That might be hard to believe at the moment, especially in the UK. In a post-election blog for Verso, Lorna Finlayson writes: It is difficult to hope now. We knew the system was closed. It was more closed than we knew. But if theres any broad takeaway from Mr. Robot, its that change doesnt happen immediately with a bang. You cant change society unless you change people. Its unclear what the general public in Mr. Robot actually want, but its interesting that the show has moved away from anger and towards more empathetic dialogue when reality has done the opposite. Regardless of what happens in the finale, the overall tone of Mr. Robot been one of galvanising optimism. Even when faced with the most insurmountable demons, both internal and external, the central characters doggedly pursue their convictions.

Even if you dont buy into its earnestness, you cant argue with its bittersweet irony. As much as Mr. Robot is the definitive show of the decade, its also an apt parting message that the revolution is something to be observed from the couch, as streamed on Amazon Prime.

@emmaggarland

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'Mr. Robot' Is the Defining Show of the 2010s - VICE UK

MGTOW How Anti-Male Feminism Is Driving The Growing Trend Of Anti-Female Subcultures – Fathers4Equality

Men are disgusted by women in almost every way today. These were the words of a distressing, yet eye-opening conversation I recently had with a long time male buddy of mine.

It came about when he was voicing his frustration for failing to dissuade one of his friends from joining the MGTOW Movement. It was distressing to him because he was upset he lost another friend to this vile subculture, and it was distressing to me because Ive noticed how this trend is growing significantly, albeit quietly.

Imagine yourself as a woman who had been disappointed by her romantic history. She turns her bitterness towards all males by deeming men to be horrible, irredeemably predatory scum. She became this way after being indoctrinated by an ideology that preaches the inherent evilness of masculinity and therefore must be destroyed. Wed call her a bitter man-hating, radical feminist. The MGTOWs are essentially the same.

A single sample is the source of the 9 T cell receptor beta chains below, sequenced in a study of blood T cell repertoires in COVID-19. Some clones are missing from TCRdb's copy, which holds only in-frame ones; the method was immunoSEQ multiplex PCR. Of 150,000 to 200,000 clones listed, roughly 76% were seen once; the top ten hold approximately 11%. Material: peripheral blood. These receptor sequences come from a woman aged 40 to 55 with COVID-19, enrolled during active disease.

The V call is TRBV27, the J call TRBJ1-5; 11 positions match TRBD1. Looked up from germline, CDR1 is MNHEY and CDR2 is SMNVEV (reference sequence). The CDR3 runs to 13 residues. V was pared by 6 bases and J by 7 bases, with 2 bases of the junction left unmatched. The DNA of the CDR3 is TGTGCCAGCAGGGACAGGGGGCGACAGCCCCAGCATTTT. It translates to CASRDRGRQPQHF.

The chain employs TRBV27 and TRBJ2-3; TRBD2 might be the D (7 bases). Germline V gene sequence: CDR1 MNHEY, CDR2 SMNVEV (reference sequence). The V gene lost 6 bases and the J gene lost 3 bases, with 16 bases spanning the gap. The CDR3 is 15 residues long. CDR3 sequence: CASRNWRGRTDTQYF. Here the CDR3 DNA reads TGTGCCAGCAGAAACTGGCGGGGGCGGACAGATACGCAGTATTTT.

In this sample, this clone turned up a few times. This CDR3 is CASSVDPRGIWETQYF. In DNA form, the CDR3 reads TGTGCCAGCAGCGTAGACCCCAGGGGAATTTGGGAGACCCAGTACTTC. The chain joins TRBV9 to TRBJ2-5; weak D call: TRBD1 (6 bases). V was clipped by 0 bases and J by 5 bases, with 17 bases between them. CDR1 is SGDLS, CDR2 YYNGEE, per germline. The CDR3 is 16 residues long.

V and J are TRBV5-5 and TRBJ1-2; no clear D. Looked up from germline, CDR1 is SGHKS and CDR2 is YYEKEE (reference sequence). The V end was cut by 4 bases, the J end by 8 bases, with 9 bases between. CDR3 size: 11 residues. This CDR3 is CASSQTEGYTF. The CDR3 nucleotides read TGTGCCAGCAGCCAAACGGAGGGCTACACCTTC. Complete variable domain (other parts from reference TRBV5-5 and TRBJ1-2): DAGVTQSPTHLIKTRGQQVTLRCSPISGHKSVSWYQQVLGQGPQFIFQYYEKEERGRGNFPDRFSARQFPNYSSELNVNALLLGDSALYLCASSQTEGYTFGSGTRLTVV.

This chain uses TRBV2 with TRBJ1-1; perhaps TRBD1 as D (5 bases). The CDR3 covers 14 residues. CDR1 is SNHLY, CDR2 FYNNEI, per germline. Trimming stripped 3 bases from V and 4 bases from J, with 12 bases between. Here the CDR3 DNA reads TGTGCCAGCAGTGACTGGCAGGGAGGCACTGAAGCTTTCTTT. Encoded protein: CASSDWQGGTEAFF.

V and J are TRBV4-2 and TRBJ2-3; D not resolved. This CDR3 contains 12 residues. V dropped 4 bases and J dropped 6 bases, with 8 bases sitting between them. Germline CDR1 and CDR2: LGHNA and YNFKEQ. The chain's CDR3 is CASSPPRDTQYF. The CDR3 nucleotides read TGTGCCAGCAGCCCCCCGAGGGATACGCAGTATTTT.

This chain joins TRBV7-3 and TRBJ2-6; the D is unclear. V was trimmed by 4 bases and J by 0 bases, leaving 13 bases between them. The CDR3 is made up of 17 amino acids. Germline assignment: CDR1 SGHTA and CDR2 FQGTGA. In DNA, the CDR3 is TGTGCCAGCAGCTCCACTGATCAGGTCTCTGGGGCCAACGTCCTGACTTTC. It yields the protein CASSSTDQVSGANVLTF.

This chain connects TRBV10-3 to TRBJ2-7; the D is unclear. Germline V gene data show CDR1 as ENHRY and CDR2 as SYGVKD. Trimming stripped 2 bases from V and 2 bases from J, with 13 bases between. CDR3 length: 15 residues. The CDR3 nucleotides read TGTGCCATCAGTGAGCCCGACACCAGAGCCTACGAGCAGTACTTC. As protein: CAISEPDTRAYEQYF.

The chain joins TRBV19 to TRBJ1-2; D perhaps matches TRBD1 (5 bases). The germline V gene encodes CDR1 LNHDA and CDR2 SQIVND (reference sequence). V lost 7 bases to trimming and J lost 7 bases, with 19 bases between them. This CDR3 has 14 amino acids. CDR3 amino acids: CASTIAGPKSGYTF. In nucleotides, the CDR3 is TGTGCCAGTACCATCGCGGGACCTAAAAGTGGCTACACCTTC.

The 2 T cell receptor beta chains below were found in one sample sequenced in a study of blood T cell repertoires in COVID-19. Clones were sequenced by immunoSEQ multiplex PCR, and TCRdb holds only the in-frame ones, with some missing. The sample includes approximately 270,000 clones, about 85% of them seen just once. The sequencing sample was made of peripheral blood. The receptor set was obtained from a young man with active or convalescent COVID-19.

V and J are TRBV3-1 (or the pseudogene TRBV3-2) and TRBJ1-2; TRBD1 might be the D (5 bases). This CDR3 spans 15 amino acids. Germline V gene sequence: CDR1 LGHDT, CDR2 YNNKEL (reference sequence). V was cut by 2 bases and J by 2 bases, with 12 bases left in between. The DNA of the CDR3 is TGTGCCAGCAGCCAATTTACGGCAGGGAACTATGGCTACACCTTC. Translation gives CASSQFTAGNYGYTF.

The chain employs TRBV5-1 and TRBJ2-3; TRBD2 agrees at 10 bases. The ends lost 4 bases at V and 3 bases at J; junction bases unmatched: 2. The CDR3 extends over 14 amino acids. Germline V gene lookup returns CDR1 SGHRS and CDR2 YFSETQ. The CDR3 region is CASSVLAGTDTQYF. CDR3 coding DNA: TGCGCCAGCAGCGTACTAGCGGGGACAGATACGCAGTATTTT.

MGTOW is short for Men Going Their Own Way and its followers pursue a lifestyle of dealing with women as though women are the enemies of all men. Theyre basically the male version of the man-hating radical feminist. The males of MGTOW view all women to be worthless parasites, hell-bent on destroying the lives of men. Therefore, they Go Their Own Way and avoid building relationships or friendship with women.

The MGTOWs are merely one subset to a growing movement of an underground anti-women subculture. The others are the Incels (Involuntary Celibates), and the PUAs (Pick Up Artist). These males, like their feminist sisters, are people who are corrupted by the least intelligent and utterly damaging ideas of nihilism.

These males, like their feminist sisters, are people who are corrupted by the least intelligent and utterly damaging ideas of nihilism.

During the conversation, my buddy explained how despite persuading his friend against becoming MGTOW, he was still sympathetic to his friends excuse for doing so. In his words Men are disgusted with women in almost every way today and are finding happiness in just cutting them out of their lives. He continues, And I cant really argue against anything they (MGTOW) say because I relate to it all myself.

I pressed harder to ask if he could elaborate on exactly what he meant by that. Look around you. Every girl acts like a dude and has to have more guy friends than her actual boyfriend. Relationships are no longer partnerships. Theyre just mutual debauchery based on meaningless sex and fickle mind games. And in most relationships, I see the women being an overbearing*constantly humiliating their dudes.

Relationships are no longer partnerships. Theyre just mutual debauchery based on meaningless sex and fickle mind games.

I stood in momentary silence because I was unsure of how to respond to that. I wanted to hear the uncensored truth from him because he (unlike the women hating MGTOWs, Incels, and PUAs) had never viewed women in this way before. He was brought up in one of those traditionally wholesome, family oriented, Christian household, whereby the reverence for women was ingrained in him since a young age.